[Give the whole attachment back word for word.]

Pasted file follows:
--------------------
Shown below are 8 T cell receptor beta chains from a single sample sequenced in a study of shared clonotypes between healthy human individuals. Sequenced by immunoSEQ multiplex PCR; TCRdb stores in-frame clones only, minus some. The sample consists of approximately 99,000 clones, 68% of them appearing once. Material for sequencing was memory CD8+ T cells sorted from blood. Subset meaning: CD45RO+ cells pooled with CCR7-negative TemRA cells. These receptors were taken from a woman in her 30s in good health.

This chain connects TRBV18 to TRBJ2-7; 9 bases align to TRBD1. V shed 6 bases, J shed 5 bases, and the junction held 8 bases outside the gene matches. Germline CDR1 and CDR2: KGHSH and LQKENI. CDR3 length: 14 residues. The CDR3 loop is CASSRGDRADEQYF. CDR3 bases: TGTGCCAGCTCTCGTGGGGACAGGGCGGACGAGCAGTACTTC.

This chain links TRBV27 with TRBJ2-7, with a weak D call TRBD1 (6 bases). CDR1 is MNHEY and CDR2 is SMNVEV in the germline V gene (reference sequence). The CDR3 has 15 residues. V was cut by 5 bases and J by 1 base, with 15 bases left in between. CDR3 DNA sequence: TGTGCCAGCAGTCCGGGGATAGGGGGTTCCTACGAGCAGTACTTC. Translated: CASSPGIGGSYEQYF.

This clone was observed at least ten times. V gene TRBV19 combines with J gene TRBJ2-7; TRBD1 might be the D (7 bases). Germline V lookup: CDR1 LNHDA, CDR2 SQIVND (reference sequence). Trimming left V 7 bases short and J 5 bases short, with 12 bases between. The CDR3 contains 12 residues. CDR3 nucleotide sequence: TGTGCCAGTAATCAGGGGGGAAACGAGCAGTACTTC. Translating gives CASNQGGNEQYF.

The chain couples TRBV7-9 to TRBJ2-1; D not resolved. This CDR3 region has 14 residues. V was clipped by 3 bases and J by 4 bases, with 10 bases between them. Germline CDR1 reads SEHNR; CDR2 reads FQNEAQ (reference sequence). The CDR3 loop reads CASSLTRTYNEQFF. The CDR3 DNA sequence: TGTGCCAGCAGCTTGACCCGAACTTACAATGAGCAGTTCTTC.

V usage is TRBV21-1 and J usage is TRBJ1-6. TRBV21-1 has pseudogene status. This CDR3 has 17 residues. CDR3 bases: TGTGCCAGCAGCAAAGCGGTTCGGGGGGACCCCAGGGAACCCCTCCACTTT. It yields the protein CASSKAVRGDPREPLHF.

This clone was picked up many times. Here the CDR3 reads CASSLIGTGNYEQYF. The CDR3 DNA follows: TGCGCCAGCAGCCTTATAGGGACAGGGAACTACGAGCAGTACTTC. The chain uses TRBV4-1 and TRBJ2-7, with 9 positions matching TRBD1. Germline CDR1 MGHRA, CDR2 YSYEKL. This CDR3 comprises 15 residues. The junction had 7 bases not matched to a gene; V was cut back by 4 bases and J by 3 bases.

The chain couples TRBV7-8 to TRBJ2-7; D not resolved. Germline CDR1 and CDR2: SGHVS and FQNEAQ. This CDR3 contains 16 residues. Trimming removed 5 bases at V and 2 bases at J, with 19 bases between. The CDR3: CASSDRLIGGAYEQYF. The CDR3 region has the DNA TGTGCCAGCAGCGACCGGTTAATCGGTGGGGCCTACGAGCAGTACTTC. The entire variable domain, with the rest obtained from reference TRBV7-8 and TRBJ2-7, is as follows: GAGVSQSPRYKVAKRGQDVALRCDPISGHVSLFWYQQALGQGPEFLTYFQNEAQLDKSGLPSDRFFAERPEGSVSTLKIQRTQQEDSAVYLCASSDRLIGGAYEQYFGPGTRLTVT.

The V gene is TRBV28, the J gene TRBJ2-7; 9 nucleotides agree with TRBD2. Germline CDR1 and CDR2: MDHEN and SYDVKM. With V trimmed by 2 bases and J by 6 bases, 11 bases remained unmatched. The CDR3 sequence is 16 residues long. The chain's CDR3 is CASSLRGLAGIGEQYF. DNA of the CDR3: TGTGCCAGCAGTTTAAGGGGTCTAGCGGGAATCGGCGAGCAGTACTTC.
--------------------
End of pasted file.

Shown below are 8 T cell receptor beta chains from a single sample sequenced in a study of shared clonotypes between healthy human individuals. Sequenced by immunoSEQ multiplex PCR; TCRdb stores in-frame clones only, minus some. The sample consists of approximately 99,000 clones, 68% of them appearing once. Material for sequencing was memory CD8+ T cells sorted from blood. Subset meaning: CD45RO+ cells pooled with CCR7-negative TemRA cells. These receptors were taken from a woman in her 30s in good health.

This chain connects TRBV18 to TRBJ2-7; 9 bases align to TRBD1. V shed 6 bases, J shed 5 bases, and the junction held 8 bases outside the gene matches. Germline CDR1 and CDR2: KGHSH and LQKENI. CDR3 length: 14 residues. The CDR3 loop is CASSRGDRADEQYF. CDR3 bases: TGTGCCAGCTCTCGTGGGGACAGGGCGGACGAGCAGTACTTC.

This chain links TRBV27 with TRBJ2-7, with a weak D call TRBD1 (6 bases). CDR1 is MNHEY and CDR2 is SMNVEV in the germline V gene (reference sequence). The CDR3 has 15 residues. V was cut by 5 bases and J by 1 base, with 15 bases left in between. CDR3 DNA sequence: TGTGCCAGCAGTCCGGGGATAGGGGGTTCCTACGAGCAGTACTTC. Translated: CASSPGIGGSYEQYF.

This clone was observed at least ten times. V gene TRBV19 combines with J gene TRBJ2-7; TRBD1 might be the D (7 bases). Germline V lookup: CDR1 LNHDA, CDR2 SQIVND (reference sequence). Trimming left V 7 bases short and J 5 bases short, with 12 bases between. The CDR3 contains 12 residues. CDR3 nucleotide sequence: TGTGCCAGTAATCAGGGGGGAAACGAGCAGTACTTC. Translating gives CASNQGGNEQYF.

The chain couples TRBV7-9 to TRBJ2-1; D not resolved. This CDR3 region has 14 residues. V was clipped by 3 bases and J by 4 bases, with 10 bases between them. Germline CDR1 reads SEHNR; CDR2 reads FQNEAQ (reference sequence). The CDR3 loop reads CASSLTRTYNEQFF. The CDR3 DNA sequence: TGTGCCAGCAGCTTGACCCGAACTTACAATGAGCAGTTCTTC.

V usage is TRBV21-1 and J usage is TRBJ1-6. TRBV21-1 has pseudogene status. This CDR3 has 17 residues. CDR3 bases: TGTGCCAGCAGCAAAGCGGTTCGGGGGGACCCCAGGGAACCCCTCCACTTT. It yields the protein CASSKAVRGDPREPLHF.

This clone was picked up many times. Here the CDR3 reads CASSLIGTGNYEQYF. The CDR3 DNA follows: TGCGCCAGCAGCCTTATAGGGACAGGGAACTACGAGCAGTACTTC. The chain uses TRBV4-1 and TRBJ2-7, with 9 positions matching TRBD1. Germline CDR1 MGHRA, CDR2 YSYEKL. This CDR3 comprises 15 residues. The junction had 7 bases not matched to a gene; V was cut back by 4 bases and J by 3 bases.

The chain couples TRBV7-8 to TRBJ2-7; D not resolved. Germline CDR1 and CDR2: SGHVS and FQNEAQ. This CDR3 contains 16 residues. Trimming removed 5 bases at V and 2 bases at J, with 19 bases between. The CDR3: CASSDRLIGGAYEQYF. The CDR3 region has the DNA TGTGCCAGCAGCGACCGGTTAATCGGTGGGGCCTACGAGCAGTACTTC. The entire variable domain, with the rest obtained from reference TRBV7-8 and TRBJ2-7, is as follows: GAGVSQSPRYKVAKRGQDVALRCDPISGHVSLFWYQQALGQGPEFLTYFQNEAQLDKSGLPSDRFFAERPEGSVSTLKIQRTQQEDSAVYLCASSDRLIGGAYEQYFGPGTRLTVT.

The V gene is TRBV28, the J gene TRBJ2-7; 9 nucleotides agree with TRBD2. Germline CDR1 and CDR2: MDHEN and SYDVKM. With V trimmed by 2 bases and J by 6 bases, 11 bases remained unmatched. The CDR3 sequence is 16 residues long. The chain's CDR3 is CASSLRGLAGIGEQYF. DNA of the CDR3: TGTGCCAGCAGTTTAAGGGGTCTAGCGGGAATCGGCGAGCAGTACTTC.